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The Art of The Hunt: What You Need to Know About Your Prey

Wednesday, May 20, 2015 22:09
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Aaron Spuler is a firearms enthusiast and recreational shooter. Follow more or his work at The Weapon Blog

Hunting is an art. It takes more than just wielding a bow or rifle to get a kill; you need a thorough knowledge of your prey and its behavioral patterns to be a successful hunter. Each individual animal has specific biological behaviors, and knowing what they are is a valuable hunting skill. Useful info and even training can be found on hunting course websites like, but what behavioral information is useful to know about the specific game you’re hunting? Here is a list of the most popular game, their biological nuances, and tips on how to successfully hunt them.


Believe it or not, a whitetail deer has about 300 million scent detectors (as a reference, humans only use about five million scent detectors). You can manage scent control by using the wind to carry your scent — it is best to approach your hunting area with the wind in your face, so your scent is blown away from the location of your prey. Use odor-free products when it comes to your laundry detergent, body soap, shaving cream and shampoo. Companies such as Dead Down Wind manufacture fragrance-free products made specifically to keep your odor profile as low as possible. Avoid gas stations and alcohol before a hunt as well. There’s also a unit called the Ozonics generator that is easy to transport — about the size of a clock radio — and alters the odor of oxygen.


The easiest way to scout a rabbit is knowing its eating patterns. Identifying the environment you’re most likely to find a rabbit grazing is key; typically areas where there is tall grass, clover, broadleaf fields, soy, wheat, alfalfa and/or vegetable gardens. Rabbits feed in minimal light — at sunrise and sunset — which are the best times to go for the hunt. Rabbits will engage in their grazing period for about an hour — the first half is rapid grazing, followed by more selective eating. Rabbits have a large range of overhead vision and can easily notice nearby movement, so reducing your motion in the field will yield the greatest results.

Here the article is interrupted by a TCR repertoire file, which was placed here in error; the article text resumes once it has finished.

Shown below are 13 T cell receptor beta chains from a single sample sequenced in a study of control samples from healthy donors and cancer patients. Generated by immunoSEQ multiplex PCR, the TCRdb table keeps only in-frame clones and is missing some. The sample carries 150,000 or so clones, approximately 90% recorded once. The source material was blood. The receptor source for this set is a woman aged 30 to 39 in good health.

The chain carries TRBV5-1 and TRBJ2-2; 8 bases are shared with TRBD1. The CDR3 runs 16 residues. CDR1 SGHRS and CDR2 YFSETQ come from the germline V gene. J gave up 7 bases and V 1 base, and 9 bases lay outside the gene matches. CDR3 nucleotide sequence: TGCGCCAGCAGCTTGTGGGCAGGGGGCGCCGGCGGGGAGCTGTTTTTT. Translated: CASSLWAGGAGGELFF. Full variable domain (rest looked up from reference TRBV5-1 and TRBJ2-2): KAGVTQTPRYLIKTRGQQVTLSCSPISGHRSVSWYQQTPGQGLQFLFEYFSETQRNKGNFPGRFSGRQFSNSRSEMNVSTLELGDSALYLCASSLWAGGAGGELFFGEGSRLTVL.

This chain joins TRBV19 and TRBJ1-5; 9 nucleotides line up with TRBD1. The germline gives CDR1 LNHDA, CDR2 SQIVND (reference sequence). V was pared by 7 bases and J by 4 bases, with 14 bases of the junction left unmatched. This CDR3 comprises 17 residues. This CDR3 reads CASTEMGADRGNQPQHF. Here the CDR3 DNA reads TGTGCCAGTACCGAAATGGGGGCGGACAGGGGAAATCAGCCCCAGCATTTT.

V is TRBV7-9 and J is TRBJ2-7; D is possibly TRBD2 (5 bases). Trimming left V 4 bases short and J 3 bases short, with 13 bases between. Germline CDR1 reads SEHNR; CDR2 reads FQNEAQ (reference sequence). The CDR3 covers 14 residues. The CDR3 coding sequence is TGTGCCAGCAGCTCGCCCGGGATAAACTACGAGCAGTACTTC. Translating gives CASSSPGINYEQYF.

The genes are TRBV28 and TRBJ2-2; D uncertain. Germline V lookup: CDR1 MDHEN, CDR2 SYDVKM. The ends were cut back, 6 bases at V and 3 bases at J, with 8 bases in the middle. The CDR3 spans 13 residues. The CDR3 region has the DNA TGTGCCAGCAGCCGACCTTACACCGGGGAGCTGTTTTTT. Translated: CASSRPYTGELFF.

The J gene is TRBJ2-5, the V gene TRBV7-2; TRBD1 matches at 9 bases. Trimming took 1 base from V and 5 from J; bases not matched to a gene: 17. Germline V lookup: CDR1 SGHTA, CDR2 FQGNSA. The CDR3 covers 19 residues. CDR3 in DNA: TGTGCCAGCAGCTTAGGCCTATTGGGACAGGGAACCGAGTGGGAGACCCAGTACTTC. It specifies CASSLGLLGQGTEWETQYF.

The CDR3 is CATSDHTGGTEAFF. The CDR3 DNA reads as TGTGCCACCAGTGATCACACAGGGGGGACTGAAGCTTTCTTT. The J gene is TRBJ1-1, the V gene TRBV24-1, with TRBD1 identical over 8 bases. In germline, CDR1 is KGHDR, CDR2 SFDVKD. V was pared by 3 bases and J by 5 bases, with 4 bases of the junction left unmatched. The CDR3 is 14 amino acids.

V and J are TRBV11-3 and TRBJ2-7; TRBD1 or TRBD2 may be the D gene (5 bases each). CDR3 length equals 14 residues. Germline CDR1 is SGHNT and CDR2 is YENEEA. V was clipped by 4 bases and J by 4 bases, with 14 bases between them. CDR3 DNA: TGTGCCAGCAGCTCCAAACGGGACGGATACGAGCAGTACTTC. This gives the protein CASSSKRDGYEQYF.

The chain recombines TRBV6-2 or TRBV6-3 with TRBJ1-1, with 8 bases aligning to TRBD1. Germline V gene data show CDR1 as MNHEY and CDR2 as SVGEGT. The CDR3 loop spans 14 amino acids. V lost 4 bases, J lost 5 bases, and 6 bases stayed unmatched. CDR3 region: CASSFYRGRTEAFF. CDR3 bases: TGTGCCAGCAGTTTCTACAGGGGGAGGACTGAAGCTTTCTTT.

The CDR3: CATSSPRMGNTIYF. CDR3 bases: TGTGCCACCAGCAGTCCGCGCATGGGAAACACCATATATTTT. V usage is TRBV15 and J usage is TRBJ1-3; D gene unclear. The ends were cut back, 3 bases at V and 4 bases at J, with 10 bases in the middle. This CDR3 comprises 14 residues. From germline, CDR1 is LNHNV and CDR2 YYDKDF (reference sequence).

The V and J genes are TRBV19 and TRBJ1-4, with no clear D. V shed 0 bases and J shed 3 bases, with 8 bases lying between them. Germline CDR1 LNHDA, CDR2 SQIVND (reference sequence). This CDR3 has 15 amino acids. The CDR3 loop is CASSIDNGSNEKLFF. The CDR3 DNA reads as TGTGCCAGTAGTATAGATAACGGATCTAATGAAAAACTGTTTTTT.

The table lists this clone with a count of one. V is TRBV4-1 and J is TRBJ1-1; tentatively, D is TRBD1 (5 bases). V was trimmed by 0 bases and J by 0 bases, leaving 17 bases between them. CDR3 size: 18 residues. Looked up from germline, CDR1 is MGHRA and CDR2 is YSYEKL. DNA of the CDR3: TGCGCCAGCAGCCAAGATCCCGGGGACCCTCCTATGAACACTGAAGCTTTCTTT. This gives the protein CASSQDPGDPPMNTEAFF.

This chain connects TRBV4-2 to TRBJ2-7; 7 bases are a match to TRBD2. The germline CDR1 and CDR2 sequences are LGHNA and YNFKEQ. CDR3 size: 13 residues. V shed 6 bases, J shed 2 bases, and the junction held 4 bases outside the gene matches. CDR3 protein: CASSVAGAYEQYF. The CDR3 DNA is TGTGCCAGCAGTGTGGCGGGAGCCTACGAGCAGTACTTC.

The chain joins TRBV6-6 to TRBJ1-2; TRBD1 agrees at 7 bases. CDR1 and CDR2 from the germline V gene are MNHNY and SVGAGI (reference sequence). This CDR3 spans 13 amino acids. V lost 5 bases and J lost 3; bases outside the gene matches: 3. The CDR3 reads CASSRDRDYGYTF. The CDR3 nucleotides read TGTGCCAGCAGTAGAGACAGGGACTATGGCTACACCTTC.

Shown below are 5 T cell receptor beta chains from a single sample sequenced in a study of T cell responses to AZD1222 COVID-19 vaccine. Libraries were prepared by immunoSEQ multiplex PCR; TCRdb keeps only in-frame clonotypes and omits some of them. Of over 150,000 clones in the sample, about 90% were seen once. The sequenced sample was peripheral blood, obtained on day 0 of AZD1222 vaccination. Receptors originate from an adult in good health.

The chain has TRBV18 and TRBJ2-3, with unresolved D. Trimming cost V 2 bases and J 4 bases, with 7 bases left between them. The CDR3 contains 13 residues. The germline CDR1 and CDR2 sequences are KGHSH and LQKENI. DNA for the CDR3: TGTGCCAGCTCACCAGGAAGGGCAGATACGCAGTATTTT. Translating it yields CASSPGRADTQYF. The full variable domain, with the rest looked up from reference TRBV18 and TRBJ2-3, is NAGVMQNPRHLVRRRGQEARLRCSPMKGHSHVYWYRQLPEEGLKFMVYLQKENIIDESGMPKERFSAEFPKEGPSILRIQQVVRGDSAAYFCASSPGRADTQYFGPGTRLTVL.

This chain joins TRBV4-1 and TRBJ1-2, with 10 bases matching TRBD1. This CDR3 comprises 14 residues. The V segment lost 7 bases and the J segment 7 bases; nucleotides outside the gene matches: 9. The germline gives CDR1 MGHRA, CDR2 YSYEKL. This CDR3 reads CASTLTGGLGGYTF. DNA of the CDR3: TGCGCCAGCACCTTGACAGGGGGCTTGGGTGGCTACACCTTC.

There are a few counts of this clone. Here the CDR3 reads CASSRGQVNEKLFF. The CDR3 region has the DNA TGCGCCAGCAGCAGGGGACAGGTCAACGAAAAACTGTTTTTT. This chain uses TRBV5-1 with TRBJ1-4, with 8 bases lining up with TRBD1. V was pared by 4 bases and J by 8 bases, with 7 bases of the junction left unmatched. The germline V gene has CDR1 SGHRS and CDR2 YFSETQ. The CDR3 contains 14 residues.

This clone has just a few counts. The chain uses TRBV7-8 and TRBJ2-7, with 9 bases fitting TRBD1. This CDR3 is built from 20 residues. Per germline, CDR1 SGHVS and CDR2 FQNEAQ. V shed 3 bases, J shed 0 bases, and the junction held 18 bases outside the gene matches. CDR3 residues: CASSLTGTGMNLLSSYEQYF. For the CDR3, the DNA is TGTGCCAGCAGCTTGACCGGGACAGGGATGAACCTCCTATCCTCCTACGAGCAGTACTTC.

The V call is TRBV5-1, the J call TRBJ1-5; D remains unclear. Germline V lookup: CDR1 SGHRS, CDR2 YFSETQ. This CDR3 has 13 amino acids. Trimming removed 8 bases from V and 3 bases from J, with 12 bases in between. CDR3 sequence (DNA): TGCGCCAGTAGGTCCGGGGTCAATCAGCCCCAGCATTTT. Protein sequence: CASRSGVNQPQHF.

Like rabbits, hunting pheasants is best during the eating period which falls in the early morning and at dusk. While they may roost in trees, pheasants feed on the ground and are often found in grasses or other light cover, looking for food (they are omnivores, with a diet consisting of mostly fruit, seeds and leaves, as well as insects, small snakes and lizards). To locate a pheasant nest, first identify the female’s wintering range, as the nesting site will generally be less than half a mile away. Nests are usually made among tall grass and vegetation on the ground. The female will create the nest in a hollow part of the ground that she scoops out herself, which will measure up to three inches deep. Being able to identify this nesting area is useful when locating the birds for the hunt.

Knowing the biological peculiarities of the game you’re hunting will give you a great advantage. This teaches you to anticipate the next likely move of your prey and always be one step ahead.


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